What's in Colorado's New Marijuana Laws


Jacob Sullum

Yesterday the Colorado General Assembly gave final approval to legislation aimed at implementing Amendment 64, the marijuana legalization initiative enacted by that state's voters last November. H.B. 1317 establishes a framework for regulating the state-licensed pot stores that are supposed to start opening next year, while H.B. 1318 imposes a 15 percent excise tax and a 10 percent special sales tax on marijuana. The Colorado Department of Revenue now has until July 1 to write detailed regulations, while the new taxes must be approved by voters this fall before they can take effect.

The final version of H.B. 1317 includes a ban on the distribution of marijuana by collectives organized as nonprofit corporations, a provision aimed at operations like MJ Proper, a 501(c)(3) organization that delivers marijuana buds and marijuana-infused beer to its members. Under Amendment 64, people would still be free to grow up to six plants and transfer up to an ounce at a time "without remuneration." On its face, the new provision would not stop home growers from pooling their resources and their six-plant quotas; they just could not distribute marijuana through "a sole proprietorship, corporation, or other business enterprise" without obtaining a state license.

Other major provisions of H.B. 1317 that I have noted before include:

  • Marijuana stores must obtain local as well as state approval.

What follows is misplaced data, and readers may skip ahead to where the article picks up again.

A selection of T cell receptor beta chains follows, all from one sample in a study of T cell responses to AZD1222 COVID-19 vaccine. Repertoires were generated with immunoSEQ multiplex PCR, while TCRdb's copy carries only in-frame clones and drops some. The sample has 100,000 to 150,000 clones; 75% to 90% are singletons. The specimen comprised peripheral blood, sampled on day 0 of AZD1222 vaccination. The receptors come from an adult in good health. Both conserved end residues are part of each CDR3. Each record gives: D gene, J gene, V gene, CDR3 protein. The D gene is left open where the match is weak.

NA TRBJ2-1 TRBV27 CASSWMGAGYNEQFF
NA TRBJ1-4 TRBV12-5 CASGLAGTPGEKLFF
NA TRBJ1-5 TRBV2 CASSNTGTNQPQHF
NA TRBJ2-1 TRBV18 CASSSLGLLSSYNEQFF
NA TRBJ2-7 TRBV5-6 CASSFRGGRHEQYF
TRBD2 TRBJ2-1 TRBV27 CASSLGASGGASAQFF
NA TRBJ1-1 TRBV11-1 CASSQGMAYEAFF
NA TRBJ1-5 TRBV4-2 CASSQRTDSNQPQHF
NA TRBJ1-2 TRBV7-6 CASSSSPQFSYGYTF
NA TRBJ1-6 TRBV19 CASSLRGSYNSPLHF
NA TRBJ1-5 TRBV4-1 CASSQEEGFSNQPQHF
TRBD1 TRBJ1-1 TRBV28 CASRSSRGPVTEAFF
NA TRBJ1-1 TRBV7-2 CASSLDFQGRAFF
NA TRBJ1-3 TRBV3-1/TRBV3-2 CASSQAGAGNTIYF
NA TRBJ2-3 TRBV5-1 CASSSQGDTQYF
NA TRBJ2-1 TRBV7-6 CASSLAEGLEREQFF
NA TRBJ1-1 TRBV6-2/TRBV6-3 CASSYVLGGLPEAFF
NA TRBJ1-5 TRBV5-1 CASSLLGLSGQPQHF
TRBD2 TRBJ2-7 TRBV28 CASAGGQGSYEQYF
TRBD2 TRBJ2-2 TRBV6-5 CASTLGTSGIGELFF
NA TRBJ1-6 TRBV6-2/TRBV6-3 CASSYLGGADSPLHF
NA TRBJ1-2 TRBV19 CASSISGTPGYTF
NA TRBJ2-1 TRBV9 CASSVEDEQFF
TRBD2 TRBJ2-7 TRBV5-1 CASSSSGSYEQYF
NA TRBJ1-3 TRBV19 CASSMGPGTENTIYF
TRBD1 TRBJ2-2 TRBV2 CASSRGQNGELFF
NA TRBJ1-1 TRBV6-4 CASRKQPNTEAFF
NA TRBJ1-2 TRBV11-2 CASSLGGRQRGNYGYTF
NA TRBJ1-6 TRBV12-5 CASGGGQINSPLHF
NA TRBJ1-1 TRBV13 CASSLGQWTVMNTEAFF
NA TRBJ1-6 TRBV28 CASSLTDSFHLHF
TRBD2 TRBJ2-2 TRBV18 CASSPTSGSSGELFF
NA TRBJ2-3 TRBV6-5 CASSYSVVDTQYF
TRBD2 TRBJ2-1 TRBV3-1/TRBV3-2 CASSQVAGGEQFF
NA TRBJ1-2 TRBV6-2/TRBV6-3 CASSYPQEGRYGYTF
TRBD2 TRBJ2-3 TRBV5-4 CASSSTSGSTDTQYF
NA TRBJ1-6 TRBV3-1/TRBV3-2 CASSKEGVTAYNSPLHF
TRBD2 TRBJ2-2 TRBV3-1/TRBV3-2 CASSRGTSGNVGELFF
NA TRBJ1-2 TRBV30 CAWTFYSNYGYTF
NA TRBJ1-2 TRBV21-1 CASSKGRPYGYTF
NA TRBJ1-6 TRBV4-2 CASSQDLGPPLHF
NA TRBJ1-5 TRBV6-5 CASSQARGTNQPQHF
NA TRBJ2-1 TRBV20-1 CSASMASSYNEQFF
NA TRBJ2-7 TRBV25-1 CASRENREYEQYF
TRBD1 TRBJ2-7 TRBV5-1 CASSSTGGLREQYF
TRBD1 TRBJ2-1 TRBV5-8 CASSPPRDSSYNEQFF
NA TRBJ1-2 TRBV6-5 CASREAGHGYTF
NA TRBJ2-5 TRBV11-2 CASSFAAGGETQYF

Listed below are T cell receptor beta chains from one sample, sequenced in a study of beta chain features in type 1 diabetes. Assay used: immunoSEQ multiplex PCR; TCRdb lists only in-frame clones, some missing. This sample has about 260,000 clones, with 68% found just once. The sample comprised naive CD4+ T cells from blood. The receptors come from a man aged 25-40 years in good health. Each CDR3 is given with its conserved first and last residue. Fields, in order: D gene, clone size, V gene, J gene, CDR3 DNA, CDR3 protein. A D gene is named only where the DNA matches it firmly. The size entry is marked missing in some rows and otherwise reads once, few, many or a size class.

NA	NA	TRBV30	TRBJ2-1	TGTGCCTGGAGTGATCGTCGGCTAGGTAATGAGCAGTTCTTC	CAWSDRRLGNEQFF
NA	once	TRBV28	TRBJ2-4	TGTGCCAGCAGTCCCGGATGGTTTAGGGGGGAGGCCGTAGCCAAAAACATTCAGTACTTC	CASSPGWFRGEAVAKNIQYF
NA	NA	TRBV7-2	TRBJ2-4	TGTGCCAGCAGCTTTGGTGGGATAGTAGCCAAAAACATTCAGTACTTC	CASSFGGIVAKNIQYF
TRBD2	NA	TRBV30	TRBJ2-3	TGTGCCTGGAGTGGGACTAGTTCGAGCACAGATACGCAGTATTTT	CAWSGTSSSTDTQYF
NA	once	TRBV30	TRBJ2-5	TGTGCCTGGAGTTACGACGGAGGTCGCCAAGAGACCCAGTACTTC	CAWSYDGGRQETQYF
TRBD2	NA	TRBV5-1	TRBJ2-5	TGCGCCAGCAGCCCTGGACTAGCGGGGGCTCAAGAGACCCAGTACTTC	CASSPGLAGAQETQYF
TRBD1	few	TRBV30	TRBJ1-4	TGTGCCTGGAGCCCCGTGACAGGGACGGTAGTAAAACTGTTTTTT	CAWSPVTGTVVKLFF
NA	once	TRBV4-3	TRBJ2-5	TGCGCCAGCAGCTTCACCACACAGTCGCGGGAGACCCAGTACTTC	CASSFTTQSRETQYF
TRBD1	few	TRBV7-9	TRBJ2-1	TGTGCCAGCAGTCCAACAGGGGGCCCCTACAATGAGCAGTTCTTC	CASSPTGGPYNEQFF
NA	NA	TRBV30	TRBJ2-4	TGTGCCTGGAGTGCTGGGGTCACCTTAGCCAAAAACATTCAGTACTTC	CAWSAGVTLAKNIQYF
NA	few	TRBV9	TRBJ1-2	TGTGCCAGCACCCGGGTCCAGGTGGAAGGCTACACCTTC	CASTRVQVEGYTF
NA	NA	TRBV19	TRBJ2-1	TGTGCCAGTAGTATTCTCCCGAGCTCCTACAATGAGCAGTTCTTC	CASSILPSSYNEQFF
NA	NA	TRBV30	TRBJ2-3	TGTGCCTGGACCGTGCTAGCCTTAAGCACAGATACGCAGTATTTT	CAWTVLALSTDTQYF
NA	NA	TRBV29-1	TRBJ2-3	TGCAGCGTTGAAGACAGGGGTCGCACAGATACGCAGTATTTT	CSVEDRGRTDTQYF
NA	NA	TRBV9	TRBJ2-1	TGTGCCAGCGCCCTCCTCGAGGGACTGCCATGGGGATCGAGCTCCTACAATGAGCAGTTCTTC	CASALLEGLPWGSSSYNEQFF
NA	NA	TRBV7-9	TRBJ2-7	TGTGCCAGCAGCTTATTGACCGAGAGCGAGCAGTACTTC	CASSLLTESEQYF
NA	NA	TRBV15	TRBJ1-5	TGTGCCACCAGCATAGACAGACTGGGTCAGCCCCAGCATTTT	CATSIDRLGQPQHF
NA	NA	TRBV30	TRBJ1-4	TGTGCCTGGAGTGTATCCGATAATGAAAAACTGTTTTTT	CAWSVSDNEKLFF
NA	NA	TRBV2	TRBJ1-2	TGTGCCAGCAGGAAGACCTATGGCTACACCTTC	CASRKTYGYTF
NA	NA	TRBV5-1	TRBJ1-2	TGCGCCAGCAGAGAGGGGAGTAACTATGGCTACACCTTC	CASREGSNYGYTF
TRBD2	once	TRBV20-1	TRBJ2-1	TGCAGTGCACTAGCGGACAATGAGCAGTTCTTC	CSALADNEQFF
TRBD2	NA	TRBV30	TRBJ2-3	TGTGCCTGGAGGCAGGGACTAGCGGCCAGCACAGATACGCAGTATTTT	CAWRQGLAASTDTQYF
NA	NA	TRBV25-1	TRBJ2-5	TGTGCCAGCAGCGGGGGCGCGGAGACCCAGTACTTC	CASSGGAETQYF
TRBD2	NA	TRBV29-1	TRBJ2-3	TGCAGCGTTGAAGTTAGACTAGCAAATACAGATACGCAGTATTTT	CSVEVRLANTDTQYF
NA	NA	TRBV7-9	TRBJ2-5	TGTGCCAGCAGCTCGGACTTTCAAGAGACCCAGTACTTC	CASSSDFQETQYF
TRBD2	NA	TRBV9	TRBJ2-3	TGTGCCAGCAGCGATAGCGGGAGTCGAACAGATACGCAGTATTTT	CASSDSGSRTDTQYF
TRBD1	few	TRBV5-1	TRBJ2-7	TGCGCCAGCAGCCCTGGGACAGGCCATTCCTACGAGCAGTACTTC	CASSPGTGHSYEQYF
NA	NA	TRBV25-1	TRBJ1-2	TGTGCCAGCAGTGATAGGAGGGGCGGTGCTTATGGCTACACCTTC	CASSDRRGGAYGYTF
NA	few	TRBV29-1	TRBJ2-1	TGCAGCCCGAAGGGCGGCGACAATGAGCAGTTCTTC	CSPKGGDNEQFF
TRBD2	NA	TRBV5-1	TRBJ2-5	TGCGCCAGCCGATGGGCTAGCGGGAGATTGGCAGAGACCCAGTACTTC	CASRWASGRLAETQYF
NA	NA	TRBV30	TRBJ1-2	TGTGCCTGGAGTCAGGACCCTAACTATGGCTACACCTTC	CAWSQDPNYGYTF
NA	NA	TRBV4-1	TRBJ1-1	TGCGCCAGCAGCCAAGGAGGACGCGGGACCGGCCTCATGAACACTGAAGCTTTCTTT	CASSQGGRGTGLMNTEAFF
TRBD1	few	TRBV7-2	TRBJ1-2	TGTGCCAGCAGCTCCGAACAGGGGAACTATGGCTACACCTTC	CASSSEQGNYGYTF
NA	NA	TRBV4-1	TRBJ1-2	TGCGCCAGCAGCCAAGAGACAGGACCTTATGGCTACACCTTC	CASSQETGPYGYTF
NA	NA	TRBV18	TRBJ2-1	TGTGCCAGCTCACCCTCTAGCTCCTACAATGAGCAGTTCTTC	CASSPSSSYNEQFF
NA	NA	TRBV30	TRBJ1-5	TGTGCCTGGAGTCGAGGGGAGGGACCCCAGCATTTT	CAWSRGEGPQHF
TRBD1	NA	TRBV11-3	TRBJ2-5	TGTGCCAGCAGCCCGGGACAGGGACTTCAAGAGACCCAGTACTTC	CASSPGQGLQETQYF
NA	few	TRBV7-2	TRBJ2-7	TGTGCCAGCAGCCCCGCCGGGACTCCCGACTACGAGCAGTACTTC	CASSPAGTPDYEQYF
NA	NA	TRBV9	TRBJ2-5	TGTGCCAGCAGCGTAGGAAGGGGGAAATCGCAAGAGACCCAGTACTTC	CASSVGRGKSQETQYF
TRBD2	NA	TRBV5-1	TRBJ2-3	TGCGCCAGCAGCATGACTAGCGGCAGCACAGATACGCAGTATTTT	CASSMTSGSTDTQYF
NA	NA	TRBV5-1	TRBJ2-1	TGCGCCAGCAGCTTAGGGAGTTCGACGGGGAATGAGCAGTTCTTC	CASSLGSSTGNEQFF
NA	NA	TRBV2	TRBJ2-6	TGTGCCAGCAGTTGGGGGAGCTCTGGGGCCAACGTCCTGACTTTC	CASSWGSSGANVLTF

• Owners of marijuana stores must be Colorado residents.
  • Current medical marijuana centers get a three-month head start in the licensing process.
  • Marijuana stores must grow at least 70 percent of what they sell until October 1, 2014.
  • Marijuana stores may not engage in "mass-market campaigns that have a high likelihood of reaching minors."
  • Marijuana-oriented magazines must be kept behind the counter in stores that are open to people younger than 21.
  • Marijuana products must be sold in tamper-resistant packages listing THC content.
  • Pot stores may not sell snacks, drinks, alcohol, or tobacco.
  • On-site consumption of marijuana will not be permitted.
  • Visitors from other states may buy no more than a quarter of an ounce at a time.

This week the Colorado legislature also approved a separate bill, H.B. 1325, that allows convictions for driving under the infuence of a drug (DUID) based on nothing more than a THC blood level of five nanograms per milliliter, a standard that exposes many regular smokers to legal hazards even when they are not impaired.